Microsoft Corp Chief Executive Steve Ballmer has ousted the head of the company's server unit, marking the latest in a series of high-level departures as the software company tries to regain its leadership in the technology sector.

Bob Muglia, a 23-year veteran of the company, will stay on until this summer to help his eventual replacement take over the running of Microsoft's $15 billion a year Server and Tools business. The unit, its third-largest, sells server and database software to companies.

An internal memo from Ballmer indicates Muglia was pushed aside in a disagreement over strategy.

Bob Muglia and I have been talking about the overall business and what is needed to accelerate our growth, Ballmer wrote in the memo, which was made public. In this context, I have decided that now is the time to put new leadership in place for STB (the server and tools business).

No replacement has been named. Ballmer said he would look for candidates inside and outside the company.

It sounds like he was asked to leave, said Sid Parakh, analyst at McAdams Wright Ragen. It seems like there was disagreement over strategy.

Muglia, a well-respected Microsoft veteran, could well reappear at another company.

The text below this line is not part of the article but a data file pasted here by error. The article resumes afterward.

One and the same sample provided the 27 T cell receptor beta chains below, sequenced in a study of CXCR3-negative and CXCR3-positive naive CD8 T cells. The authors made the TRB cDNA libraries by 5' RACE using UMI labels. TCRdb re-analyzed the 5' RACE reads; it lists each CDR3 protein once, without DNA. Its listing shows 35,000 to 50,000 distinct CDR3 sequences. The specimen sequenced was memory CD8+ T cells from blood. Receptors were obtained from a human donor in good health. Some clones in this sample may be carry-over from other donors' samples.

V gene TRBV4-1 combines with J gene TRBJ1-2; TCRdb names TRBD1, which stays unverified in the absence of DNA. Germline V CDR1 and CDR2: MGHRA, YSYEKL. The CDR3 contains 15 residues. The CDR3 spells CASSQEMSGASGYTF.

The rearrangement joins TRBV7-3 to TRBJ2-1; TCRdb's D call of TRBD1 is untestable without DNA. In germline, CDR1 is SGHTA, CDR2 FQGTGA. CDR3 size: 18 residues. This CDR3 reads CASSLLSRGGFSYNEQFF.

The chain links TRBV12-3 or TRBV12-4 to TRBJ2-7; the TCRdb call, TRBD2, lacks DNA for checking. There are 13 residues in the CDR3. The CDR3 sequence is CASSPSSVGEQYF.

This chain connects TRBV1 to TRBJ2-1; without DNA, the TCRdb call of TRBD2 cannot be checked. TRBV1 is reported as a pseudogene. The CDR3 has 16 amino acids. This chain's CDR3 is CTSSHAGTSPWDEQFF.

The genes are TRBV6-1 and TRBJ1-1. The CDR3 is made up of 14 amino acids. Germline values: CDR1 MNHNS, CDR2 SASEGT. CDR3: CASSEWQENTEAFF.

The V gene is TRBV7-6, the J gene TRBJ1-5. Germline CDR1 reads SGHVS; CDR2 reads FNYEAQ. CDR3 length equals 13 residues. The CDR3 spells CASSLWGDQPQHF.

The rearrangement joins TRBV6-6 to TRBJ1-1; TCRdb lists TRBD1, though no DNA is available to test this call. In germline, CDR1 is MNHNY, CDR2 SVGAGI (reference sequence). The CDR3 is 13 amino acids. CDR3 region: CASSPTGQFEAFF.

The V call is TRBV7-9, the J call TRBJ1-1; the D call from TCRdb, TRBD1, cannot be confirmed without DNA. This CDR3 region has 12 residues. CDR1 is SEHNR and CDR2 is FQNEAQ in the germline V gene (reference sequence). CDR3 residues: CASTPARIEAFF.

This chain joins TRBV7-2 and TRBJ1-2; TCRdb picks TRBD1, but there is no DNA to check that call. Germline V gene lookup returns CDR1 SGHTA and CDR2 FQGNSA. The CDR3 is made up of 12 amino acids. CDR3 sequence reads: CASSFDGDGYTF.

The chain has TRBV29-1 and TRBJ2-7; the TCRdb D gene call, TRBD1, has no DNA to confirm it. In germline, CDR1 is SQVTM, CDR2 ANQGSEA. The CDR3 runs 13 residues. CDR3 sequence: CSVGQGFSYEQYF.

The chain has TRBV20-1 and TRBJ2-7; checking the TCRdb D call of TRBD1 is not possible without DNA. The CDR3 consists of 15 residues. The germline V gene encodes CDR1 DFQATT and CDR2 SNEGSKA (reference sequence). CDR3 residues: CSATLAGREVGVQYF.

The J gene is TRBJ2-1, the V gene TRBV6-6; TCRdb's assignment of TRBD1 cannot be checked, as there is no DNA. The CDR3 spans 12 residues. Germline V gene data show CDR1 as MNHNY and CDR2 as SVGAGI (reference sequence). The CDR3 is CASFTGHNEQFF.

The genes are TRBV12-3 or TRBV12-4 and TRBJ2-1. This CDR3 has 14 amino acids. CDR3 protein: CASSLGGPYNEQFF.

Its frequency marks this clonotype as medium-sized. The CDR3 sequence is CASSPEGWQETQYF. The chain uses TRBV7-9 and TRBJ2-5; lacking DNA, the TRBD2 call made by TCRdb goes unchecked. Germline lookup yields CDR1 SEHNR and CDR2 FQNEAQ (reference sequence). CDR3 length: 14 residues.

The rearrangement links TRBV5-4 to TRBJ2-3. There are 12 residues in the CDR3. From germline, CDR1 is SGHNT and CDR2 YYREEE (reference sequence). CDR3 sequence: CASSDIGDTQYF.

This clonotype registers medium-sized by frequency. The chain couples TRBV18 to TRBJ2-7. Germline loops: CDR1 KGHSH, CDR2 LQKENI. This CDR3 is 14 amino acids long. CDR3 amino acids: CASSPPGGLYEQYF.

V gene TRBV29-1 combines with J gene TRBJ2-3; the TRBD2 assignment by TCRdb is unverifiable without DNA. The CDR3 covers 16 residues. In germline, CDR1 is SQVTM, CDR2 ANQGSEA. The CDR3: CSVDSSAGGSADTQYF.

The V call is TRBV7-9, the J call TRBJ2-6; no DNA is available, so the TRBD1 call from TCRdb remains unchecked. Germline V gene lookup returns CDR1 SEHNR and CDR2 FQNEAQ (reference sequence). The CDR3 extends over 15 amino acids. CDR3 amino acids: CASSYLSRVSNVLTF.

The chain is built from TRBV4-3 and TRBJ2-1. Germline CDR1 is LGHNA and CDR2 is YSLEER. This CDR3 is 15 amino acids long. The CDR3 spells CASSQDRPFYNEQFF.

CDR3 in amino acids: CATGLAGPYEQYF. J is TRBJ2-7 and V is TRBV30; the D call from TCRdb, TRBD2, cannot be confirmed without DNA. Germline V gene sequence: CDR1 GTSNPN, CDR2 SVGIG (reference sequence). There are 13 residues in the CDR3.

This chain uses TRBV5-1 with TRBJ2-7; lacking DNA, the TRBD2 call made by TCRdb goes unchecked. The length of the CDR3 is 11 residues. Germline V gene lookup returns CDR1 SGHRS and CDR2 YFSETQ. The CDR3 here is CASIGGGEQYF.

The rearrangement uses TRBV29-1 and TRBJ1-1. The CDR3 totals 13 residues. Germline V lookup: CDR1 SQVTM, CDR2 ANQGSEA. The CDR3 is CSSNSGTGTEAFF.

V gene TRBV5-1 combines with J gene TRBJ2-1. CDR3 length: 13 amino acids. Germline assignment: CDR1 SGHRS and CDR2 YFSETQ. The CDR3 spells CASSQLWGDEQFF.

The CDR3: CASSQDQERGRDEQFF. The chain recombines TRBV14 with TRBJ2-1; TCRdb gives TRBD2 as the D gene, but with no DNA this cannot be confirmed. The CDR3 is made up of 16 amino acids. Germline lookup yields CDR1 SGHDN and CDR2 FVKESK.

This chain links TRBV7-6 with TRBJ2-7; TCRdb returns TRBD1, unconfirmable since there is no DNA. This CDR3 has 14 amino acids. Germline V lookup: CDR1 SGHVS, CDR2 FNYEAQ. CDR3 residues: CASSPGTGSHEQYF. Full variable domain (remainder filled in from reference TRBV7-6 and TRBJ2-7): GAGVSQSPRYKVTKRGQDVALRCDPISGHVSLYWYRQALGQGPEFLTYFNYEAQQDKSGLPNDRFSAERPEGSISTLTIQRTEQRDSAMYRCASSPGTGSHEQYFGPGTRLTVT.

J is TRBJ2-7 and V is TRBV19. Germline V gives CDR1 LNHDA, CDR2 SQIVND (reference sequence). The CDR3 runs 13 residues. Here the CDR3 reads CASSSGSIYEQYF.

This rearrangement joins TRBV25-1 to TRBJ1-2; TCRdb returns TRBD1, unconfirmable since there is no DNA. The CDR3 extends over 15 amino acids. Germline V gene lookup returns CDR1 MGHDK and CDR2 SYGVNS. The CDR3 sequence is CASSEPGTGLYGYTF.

We expect Muglia to be on the list for many senior level technology positions, said Wells Fargo analyst Jason Maynard.

Overtaken by Apple Inc as the world's most valuable tech company last year and stung by a stagnant stock price for the last decade, Microsoft has been shaking up its top leadership for several years.

In the last 15 months alone, the company has lost chief software architect Ray Ozzie, office unit head Stephen Elop, entertainment and devices unit head Robbie Bach and Chief Financial Officer Chris Liddell.

Of the leaders of its five business divisions, only online chief Qi Lu retains the role he had two years ago.

Microsoft's server and tools business, smaller than only its flagship Windows and Office units, has been growing steadily over the past few years, and is leading the company's push into cloud computing, or selling access to storage and computing power online.

However, it has struggled to eat into the lucrative market for virtualization, or providing operating systems over the Web, which has been dominated by rival VMware Inc.

Microsoft has long been considered a buyer in the server and database sector, but analysts said it was hard to see an obvious target.

Its main rivals in the business are Oracle Corp and Germany's SAP. Microsoft Chief Financial Officer Peter Klein said last year that the company had looked into buying SAP five years ago, but was not looking to do a deal now.

In October, there was talk that Microsoft might make an offer for Adobe Systems Inc, maker of the Flash media player and Acrobat document software. Adobe shares rose 2.9 percent on Monday in a broadly flat Nasdaq.

Microsoft's shares closed down 1.3 percent at $28.22 on Nasdaq. They are trading about the same level as they did 10 years ago.

(Reporting by Bill Rigby; Editing by Gunna Dickson, Richard Chang, Gary Hill)